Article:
A 7-Step Guide To Starting Your Own Trade Business

With that sorted, it is time to get on with the more exciting operational stuff.

Morné Stoltz

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Skilled tradesmen are always in demand. Whether you are a plumber, electrician, cabinetmaker, refrigeration expert, tiler or builder, there is a ton of work out there. For many, the best way to make the most of the opportunity is to open your own business.

Where do you start? The first step is to register your business with the Companies and Intellectual Property Commission (CIPC). Look for a catchy name that is easy to spell and memorable – you do not want customers to struggle. The CIPC will tell you which names are taken. It is also a good idea to do a trademark search before deciding on a name. Register with SARS and make sure that all your tax affairs are in order.

It is a very good idea to get a good accountant right at the early stages of the game. They can also help you set up the legislative requirements for running a business. The National Small Business Chamber is a non-profit organisation that offers a range of services to its members that aim to help them grow faster, save money and receive the support they need.

With that sorted, it is time to get on with the more exciting operational stuff.

1. Finding customers

You want to find customers in order to grow your business beyond the ones you already have. These days, that means a website and some smart online marketing.

This can be as simple as setting up a Facebook page and any one of several other social media sites (like Instagram and LinkedIn). These services are at no-cost to you and allow you to quickly build up a following of loyal customers. You can share ‘jobs well done’, so prospective customers can see what you are capable of, while your contact details are easily accessible. In due course, consider some paid averts on relevant social media platforms and perhaps a website of your own. It is a good way to get potential customers on board.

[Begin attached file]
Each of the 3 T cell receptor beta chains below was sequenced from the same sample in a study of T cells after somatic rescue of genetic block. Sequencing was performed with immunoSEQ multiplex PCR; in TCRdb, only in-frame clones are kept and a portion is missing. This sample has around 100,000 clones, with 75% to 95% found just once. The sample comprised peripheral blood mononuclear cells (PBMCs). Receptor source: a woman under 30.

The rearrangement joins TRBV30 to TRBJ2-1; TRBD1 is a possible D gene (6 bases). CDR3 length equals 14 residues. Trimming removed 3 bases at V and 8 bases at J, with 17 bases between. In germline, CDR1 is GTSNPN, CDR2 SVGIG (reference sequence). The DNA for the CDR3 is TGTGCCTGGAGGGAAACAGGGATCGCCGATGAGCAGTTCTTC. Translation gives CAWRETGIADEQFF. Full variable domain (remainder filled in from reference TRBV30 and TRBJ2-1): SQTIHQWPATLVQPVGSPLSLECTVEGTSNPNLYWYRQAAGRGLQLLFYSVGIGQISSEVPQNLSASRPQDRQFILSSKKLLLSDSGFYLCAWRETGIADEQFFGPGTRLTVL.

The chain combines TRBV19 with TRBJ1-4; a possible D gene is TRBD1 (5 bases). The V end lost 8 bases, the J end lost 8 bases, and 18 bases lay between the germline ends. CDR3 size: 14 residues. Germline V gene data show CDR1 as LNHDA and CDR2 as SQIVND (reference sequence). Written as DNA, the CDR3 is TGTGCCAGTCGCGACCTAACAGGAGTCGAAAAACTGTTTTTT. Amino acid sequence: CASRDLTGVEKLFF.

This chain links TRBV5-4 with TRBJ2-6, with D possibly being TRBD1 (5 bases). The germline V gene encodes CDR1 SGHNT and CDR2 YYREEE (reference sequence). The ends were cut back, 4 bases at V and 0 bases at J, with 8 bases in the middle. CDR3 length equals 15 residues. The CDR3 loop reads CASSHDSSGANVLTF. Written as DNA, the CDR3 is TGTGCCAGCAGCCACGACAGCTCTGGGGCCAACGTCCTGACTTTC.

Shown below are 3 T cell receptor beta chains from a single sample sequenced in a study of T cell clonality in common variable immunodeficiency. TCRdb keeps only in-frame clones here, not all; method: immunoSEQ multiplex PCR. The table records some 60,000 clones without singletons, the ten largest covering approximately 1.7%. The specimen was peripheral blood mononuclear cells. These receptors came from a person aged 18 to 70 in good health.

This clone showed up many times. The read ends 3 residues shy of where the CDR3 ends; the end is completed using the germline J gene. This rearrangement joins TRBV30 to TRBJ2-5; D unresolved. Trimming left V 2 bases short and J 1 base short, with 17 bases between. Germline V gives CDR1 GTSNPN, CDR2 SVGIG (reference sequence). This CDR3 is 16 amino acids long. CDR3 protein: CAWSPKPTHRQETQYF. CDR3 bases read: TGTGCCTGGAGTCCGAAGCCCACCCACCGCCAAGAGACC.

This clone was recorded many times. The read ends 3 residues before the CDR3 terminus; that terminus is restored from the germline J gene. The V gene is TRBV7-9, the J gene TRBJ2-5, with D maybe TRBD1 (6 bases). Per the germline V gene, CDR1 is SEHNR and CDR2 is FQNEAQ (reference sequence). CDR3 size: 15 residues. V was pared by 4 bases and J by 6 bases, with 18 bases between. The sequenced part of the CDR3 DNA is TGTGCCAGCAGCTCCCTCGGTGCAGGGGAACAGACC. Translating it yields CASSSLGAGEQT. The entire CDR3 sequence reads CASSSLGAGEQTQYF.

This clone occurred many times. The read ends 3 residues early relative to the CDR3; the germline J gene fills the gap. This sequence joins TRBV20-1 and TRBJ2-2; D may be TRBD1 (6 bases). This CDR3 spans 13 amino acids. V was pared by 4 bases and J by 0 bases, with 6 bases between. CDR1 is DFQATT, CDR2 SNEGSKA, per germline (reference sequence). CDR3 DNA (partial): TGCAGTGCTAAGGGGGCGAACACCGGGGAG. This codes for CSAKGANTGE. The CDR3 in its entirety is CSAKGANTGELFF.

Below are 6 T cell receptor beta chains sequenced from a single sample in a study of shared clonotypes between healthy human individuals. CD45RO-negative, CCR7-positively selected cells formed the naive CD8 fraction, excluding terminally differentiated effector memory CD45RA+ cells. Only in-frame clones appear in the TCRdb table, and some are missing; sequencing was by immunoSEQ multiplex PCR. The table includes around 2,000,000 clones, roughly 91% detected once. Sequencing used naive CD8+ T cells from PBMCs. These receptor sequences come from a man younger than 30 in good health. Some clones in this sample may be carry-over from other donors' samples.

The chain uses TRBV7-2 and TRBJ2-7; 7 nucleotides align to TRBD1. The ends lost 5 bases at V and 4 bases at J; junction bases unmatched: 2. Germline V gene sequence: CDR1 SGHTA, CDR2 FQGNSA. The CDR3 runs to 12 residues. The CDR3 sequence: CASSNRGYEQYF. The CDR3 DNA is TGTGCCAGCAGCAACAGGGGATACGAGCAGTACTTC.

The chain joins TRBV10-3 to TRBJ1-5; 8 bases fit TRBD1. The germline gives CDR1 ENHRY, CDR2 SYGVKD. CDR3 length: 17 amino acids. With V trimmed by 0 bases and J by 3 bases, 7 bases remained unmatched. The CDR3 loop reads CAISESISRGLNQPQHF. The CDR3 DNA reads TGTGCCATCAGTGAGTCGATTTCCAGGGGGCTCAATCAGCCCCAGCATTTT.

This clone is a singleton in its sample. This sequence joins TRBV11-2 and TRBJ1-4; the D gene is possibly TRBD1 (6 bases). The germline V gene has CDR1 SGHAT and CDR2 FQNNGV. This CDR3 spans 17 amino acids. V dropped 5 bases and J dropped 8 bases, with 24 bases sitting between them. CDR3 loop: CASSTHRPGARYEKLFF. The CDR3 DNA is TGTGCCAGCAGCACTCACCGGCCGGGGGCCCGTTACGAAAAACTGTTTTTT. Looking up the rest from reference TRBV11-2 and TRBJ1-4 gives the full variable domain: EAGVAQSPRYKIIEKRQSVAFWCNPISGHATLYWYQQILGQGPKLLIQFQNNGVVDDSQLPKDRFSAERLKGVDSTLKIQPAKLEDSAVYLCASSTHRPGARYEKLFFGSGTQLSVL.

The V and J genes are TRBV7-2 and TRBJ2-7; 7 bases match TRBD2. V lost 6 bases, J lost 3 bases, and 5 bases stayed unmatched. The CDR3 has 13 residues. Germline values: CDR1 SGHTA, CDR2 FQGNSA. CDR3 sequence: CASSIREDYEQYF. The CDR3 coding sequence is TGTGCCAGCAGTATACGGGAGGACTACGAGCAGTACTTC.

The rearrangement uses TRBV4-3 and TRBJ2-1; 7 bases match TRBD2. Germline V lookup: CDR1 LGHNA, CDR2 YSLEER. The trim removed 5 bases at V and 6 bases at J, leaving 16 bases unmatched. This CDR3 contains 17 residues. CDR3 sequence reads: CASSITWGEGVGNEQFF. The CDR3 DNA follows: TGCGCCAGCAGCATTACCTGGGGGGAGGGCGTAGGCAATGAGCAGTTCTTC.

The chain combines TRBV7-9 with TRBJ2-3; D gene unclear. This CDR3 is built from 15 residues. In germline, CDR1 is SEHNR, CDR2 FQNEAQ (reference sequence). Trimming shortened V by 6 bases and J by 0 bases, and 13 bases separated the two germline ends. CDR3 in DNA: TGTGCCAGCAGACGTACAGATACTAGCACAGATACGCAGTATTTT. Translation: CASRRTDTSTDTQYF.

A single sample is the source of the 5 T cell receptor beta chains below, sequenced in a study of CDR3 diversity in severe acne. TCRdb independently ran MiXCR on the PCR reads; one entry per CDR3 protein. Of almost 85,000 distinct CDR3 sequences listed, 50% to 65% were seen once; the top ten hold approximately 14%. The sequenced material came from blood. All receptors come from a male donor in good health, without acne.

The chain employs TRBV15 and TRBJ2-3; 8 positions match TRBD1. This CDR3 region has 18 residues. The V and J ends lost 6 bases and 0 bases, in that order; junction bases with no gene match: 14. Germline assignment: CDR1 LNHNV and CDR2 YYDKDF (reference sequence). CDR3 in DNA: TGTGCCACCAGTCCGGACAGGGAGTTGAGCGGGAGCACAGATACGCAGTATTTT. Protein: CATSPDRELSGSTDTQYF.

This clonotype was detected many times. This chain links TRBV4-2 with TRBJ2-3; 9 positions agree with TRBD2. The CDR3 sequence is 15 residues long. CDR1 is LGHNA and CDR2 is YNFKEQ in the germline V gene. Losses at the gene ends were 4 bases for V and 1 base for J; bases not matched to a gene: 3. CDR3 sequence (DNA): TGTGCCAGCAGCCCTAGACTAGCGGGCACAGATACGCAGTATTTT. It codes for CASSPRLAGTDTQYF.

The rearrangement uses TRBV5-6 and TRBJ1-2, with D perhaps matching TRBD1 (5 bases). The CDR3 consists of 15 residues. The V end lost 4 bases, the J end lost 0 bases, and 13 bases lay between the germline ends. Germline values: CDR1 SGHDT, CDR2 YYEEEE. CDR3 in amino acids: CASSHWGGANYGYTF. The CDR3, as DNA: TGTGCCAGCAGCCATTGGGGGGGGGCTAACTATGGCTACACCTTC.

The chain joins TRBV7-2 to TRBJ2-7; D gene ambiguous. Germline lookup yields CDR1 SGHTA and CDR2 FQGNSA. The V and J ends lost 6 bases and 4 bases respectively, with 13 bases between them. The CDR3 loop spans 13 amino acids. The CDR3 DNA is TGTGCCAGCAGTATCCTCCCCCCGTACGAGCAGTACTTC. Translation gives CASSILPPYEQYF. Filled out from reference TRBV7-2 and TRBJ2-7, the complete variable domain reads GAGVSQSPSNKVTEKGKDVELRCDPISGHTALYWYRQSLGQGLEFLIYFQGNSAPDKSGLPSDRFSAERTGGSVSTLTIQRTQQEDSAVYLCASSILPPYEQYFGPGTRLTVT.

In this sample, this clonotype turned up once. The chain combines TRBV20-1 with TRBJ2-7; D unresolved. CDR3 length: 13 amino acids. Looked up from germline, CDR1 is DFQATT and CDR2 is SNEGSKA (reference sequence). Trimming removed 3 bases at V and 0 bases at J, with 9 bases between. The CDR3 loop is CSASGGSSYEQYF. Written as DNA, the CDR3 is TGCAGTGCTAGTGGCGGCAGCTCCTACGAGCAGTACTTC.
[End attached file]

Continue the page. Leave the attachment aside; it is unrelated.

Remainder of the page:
At the same time, list your services in community newspapers, noticeboards and newsletters so everyone in the area can easily see that you are available and what it is you do. Also, keep your eye on social media community groups – and ask family, friends and existing clients to refer and/or recommend your services when an opportunity arises.

Finally, there are many government initiatives and non-profit organisations whose aim is to help small businesses succeed – with a particular emphasis on black-owned businesses. This help could range from facilitating access to finance, all the way to mentorship. Spend some time finding out what help is on offer. The SME Movement site also has this kind of information.

Related: How To Start Your Own Artisan Business

2. Stay focused

For those just starting out, there might be a temptation to take any job that crosses your path. Rather stick to your area of expertise to build a reputation based on proven skills. If you are an electrician with a little plumbing experience, for example, tackling a piping job could cause more trouble than it is worth. Every trade is different and you are an expert for a reason.

Leave the other work for experts in those fields – but build up relationships with them so that you can refer work to each other.

3. Ride on your qualifications and references

You have spent a lot of time getting certified. Let your customers know about your qualifications and experience by putting it on your Facebook page, your invoices, e-mails and other communications. The same goes for references; these are valuable and provide evidence of your ability to get the job done. Ask for a reference when the job is complete and then on to social media it goes. The good news with social media, by the way, is that these references do not ever go away.